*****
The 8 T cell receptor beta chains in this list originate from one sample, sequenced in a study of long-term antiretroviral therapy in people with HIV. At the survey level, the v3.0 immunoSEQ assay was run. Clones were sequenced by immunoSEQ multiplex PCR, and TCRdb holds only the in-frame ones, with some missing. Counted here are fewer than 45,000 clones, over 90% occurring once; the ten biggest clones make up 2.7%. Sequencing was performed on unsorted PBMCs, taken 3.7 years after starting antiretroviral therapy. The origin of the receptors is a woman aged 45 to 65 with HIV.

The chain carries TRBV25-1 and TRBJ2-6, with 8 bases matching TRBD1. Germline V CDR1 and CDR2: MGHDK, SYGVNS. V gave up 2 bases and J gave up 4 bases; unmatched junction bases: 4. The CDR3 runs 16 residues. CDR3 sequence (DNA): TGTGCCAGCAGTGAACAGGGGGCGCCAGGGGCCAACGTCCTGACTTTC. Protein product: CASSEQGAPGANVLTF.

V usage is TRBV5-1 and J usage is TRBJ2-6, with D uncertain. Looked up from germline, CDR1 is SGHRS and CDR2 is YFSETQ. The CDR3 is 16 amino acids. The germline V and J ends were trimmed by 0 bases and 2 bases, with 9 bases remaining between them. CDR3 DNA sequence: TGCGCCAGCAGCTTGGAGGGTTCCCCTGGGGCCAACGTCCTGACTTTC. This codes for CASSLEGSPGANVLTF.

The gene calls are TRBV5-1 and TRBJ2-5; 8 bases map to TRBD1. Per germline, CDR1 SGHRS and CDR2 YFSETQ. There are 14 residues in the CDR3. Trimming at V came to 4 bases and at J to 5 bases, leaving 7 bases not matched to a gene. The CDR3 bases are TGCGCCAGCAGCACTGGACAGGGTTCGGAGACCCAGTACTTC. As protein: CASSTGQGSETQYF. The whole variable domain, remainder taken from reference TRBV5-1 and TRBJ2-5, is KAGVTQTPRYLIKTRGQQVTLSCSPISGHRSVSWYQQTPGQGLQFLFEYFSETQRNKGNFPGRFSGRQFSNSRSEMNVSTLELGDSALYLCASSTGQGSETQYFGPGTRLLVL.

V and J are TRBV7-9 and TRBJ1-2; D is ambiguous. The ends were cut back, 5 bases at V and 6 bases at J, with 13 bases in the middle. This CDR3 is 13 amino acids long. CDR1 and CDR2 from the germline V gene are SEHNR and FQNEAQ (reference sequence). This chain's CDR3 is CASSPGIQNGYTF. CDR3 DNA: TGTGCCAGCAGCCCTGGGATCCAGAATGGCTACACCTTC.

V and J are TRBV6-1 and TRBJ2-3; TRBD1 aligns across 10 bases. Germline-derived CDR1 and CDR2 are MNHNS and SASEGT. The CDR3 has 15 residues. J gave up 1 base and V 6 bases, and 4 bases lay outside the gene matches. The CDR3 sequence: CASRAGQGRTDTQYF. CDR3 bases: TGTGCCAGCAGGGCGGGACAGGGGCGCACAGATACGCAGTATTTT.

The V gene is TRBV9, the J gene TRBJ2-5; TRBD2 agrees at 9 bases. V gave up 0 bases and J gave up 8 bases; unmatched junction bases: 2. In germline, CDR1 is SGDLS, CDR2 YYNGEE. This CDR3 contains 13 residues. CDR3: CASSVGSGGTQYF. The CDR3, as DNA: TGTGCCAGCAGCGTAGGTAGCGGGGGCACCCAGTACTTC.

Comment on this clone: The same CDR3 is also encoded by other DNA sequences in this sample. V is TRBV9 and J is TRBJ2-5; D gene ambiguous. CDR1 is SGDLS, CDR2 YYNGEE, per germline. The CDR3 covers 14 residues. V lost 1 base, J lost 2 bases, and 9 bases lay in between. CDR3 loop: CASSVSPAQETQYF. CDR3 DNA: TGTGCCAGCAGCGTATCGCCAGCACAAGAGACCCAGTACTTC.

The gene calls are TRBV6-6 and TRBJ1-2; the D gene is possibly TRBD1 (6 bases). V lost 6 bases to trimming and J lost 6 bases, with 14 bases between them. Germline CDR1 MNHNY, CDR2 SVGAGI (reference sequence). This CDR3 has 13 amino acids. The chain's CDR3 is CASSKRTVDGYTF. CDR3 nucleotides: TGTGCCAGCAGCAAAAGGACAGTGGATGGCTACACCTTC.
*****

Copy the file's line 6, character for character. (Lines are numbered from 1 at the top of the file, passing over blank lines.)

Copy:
V and J are TRBV6-1 and TRBJ2-3; TRBD1 aligns across 10 bases. Germline-derived CDR1 and CDR2 are MNHNS and SASEGT. The CDR3 has 15 residues. J gave up 1 base and V 6 bases, and 4 bases lay outside the gene matches. The CDR3 sequence: CASRAGQGRTDTQYF. CDR3 bases: TGTGCCAGCAGGGCGGGACAGGGGCGCACAGATACGCAGTATTTT.